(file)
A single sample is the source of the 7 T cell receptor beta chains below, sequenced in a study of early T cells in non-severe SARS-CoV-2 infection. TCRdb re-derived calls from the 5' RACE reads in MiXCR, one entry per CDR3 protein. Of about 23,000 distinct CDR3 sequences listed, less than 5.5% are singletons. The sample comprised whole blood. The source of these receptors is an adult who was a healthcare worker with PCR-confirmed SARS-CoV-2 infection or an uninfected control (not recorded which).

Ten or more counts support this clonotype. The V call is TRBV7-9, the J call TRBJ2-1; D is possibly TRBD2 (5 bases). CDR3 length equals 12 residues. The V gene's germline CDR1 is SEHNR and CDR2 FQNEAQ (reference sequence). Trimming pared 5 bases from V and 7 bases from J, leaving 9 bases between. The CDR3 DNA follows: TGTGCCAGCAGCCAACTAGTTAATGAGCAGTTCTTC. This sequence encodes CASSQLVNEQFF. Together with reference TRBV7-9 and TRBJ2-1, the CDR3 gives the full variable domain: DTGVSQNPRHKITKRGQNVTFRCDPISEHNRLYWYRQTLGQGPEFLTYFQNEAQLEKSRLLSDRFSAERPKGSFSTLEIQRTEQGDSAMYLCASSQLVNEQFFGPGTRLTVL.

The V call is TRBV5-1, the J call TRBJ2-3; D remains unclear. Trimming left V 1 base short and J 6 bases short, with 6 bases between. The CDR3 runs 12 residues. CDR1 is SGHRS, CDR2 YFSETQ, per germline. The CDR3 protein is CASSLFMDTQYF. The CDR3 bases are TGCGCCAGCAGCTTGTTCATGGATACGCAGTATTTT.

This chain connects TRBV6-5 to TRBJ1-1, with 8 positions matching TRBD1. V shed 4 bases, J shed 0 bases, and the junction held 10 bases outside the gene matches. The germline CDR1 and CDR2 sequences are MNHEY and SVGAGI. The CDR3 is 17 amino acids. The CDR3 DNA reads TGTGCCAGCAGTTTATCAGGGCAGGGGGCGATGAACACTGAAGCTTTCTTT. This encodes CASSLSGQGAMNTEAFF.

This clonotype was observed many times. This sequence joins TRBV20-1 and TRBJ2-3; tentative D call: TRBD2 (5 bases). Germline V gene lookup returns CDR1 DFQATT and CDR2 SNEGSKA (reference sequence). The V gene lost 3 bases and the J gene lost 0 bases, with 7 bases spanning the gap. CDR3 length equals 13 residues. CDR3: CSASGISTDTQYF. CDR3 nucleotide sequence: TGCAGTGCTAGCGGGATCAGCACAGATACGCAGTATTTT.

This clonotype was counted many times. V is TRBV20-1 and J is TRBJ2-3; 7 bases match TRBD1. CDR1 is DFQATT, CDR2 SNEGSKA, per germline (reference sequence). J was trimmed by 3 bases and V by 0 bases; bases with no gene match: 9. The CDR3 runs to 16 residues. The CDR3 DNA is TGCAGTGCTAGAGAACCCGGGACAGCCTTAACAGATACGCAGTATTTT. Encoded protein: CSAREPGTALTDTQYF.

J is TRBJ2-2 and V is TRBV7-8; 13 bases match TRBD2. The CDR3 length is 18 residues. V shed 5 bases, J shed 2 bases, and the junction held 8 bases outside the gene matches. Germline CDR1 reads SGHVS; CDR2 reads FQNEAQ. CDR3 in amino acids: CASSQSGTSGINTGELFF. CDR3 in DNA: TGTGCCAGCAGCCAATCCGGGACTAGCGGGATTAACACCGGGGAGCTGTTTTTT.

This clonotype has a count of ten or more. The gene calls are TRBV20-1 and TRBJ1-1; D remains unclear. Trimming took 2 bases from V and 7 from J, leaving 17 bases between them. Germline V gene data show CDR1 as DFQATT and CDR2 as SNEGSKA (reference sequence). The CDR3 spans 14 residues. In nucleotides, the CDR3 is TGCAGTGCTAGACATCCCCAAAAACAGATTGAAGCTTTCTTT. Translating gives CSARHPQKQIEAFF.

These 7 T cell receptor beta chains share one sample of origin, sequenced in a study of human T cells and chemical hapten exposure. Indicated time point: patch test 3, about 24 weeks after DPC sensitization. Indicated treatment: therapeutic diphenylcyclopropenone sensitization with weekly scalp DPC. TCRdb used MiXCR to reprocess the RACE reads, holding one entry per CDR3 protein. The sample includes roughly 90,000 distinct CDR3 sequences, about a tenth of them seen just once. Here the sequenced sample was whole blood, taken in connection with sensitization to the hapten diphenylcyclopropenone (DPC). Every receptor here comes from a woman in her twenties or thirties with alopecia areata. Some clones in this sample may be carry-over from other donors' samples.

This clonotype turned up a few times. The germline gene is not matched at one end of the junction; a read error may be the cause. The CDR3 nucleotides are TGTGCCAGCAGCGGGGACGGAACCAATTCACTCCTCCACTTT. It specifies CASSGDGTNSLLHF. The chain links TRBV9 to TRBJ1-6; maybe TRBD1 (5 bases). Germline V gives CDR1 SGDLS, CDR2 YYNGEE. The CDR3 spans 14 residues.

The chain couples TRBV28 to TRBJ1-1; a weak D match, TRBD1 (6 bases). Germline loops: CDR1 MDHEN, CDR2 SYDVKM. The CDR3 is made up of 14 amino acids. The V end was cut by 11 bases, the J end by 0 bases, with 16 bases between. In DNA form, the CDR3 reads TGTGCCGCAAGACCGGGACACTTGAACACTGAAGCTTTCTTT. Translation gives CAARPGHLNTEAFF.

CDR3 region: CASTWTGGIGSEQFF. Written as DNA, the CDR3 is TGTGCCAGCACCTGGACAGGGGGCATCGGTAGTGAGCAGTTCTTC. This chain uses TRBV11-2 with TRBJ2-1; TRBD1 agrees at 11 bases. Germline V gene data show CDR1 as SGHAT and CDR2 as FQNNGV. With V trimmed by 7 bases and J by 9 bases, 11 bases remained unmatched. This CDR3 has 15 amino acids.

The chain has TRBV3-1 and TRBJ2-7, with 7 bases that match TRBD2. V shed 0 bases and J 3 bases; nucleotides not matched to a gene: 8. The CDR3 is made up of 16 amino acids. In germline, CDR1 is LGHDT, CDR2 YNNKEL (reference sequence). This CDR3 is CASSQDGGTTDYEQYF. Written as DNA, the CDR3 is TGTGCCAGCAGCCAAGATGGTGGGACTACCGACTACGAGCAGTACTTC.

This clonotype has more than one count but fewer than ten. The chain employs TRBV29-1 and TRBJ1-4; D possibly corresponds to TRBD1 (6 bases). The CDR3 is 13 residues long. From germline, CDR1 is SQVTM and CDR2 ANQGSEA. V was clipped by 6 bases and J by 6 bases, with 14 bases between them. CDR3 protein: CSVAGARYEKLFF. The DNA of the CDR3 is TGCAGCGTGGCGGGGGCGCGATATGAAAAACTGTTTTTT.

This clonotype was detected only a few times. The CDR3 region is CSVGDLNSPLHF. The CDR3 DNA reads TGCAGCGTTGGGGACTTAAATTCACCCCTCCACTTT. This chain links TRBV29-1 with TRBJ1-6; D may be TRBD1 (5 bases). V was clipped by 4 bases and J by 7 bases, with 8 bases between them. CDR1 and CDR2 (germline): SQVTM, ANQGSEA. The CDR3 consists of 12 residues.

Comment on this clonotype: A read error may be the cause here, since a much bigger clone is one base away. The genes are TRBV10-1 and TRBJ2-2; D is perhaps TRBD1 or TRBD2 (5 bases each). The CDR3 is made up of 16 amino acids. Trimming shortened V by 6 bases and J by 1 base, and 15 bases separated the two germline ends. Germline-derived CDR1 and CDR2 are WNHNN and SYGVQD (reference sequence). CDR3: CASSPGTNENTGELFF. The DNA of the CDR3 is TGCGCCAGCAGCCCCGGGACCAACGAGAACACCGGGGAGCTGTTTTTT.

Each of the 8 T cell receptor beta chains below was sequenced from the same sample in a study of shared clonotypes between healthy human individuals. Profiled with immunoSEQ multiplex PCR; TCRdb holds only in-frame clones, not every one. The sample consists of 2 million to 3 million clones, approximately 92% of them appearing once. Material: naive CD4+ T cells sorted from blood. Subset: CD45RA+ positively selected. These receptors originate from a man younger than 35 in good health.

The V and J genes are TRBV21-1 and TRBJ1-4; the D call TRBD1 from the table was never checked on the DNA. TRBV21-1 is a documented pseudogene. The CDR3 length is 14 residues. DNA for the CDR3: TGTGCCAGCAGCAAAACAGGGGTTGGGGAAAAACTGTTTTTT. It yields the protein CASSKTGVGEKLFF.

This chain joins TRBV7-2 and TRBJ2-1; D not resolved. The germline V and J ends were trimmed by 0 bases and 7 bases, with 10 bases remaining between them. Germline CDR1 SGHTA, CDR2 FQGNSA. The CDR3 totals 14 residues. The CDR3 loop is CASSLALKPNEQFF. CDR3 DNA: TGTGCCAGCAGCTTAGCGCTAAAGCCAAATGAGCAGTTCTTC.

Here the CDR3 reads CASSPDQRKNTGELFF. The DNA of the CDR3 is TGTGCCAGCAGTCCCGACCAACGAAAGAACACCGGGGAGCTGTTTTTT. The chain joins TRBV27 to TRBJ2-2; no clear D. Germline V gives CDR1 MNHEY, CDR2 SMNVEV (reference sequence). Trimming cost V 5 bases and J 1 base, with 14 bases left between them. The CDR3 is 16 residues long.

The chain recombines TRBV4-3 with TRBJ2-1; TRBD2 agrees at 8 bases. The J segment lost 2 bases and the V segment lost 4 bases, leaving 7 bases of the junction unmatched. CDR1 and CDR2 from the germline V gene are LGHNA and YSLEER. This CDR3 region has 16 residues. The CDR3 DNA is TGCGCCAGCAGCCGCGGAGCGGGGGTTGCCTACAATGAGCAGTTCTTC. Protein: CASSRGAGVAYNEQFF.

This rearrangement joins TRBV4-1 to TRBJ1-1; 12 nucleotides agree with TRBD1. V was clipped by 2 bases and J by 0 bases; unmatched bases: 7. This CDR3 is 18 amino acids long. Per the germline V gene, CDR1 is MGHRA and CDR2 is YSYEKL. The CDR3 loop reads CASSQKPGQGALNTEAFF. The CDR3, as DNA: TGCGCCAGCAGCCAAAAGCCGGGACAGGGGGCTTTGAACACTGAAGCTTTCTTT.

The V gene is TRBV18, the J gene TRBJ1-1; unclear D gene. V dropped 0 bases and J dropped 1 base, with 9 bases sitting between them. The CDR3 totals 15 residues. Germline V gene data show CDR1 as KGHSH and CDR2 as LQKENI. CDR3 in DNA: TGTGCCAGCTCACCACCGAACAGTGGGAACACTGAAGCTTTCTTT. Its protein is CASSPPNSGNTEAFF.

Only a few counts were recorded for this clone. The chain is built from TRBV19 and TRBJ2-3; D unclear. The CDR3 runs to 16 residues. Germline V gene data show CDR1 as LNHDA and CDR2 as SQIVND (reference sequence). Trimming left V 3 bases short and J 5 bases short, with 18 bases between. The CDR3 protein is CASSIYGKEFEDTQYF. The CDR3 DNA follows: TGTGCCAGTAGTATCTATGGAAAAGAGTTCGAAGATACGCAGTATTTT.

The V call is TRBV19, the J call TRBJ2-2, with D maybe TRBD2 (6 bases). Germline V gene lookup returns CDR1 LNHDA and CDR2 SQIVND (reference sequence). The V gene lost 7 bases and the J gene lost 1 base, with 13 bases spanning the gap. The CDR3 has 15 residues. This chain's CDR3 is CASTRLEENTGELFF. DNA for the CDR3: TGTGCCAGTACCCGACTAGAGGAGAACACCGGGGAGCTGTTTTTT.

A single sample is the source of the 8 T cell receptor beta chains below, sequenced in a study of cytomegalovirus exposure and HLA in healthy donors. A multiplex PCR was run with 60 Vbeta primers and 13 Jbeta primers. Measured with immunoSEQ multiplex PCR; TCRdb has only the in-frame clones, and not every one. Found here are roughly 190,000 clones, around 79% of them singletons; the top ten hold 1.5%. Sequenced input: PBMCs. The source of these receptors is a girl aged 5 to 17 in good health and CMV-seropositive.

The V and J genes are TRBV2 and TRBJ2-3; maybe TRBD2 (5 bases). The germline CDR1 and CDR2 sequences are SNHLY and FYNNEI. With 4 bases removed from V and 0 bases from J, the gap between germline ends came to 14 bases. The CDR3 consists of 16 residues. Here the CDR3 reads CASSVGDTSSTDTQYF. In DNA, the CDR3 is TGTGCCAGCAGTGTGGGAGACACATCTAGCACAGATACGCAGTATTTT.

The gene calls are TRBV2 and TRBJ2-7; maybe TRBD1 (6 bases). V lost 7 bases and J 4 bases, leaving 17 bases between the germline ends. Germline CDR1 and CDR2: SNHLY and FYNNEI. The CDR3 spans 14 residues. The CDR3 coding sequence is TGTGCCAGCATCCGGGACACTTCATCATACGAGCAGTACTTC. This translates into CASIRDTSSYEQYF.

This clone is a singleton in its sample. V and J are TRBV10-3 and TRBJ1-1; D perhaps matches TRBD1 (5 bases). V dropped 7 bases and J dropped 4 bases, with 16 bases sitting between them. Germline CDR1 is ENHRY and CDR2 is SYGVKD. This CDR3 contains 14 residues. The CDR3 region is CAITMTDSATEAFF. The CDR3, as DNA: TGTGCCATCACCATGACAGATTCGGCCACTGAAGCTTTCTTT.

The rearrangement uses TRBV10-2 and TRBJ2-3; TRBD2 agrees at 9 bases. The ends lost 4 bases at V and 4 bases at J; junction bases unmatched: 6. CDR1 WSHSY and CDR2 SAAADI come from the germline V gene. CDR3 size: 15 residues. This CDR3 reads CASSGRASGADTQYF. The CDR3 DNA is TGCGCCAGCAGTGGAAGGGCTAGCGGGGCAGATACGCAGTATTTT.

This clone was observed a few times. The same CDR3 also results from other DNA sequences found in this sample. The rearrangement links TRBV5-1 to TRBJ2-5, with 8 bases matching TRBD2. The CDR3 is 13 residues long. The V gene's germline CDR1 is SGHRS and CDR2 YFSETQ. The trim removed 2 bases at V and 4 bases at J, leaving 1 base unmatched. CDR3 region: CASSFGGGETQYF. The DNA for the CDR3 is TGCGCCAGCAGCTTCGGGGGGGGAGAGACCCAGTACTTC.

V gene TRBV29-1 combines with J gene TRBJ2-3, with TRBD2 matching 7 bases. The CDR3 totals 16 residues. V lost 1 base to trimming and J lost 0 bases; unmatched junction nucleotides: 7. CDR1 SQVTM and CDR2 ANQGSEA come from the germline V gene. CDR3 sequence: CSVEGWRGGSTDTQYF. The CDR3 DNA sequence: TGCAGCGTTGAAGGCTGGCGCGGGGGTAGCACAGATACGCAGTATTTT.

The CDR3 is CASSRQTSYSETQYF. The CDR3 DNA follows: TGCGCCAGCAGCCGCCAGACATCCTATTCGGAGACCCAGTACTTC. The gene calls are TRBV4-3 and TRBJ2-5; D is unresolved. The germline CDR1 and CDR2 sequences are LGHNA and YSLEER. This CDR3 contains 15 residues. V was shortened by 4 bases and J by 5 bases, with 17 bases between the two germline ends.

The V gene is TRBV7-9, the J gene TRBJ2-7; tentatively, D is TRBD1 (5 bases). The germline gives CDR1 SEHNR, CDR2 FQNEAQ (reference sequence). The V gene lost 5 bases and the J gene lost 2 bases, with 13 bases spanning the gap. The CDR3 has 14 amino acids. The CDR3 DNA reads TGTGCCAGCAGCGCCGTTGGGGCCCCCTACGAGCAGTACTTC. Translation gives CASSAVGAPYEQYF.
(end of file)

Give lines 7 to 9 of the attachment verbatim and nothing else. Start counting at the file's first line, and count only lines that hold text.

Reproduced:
J is TRBJ2-2 and V is TRBV7-8; 13 bases match TRBD2. The CDR3 length is 18 residues. V shed 5 bases, J shed 2 bases, and the junction held 8 bases outside the gene matches. Germline CDR1 reads SGHVS; CDR2 reads FQNEAQ. CDR3 in amino acids: CASSQSGTSGINTGELFF. CDR3 in DNA: TGTGCCAGCAGCCAATCCGGGACTAGCGGGATTAACACCGGGGAGCTGTTTTTT.

This clonotype has a count of ten or more. The gene calls are TRBV20-1 and TRBJ1-1; D remains unclear. Trimming took 2 bases from V and 7 from J, leaving 17 bases between them. Germline V gene data show CDR1 as DFQATT and CDR2 as SNEGSKA (reference sequence). The CDR3 spans 14 residues. In nucleotides, the CDR3 is TGCAGTGCTAGACATCCCCAAAAACAGATTGAAGCTTTCTTT. Translating gives CSARHPQKQIEAFF.

These 7 T cell receptor beta chains share one sample of origin, sequenced in a study of human T cells and chemical hapten exposure. Indicated time point: patch test 3, about 24 weeks after DPC sensitization. Indicated treatment: therapeutic diphenylcyclopropenone sensitization with weekly scalp DPC. TCRdb used MiXCR to reprocess the RACE reads, holding one entry per CDR3 protein. The sample includes roughly 90,000 distinct CDR3 sequences, about a tenth of them seen just once. Here the sequenced sample was whole blood, taken in connection with sensitization to the hapten diphenylcyclopropenone (DPC). Every receptor here comes from a woman in her twenties or thirties with alopecia areata. Some clones in this sample may be carry-over from other donors' samples.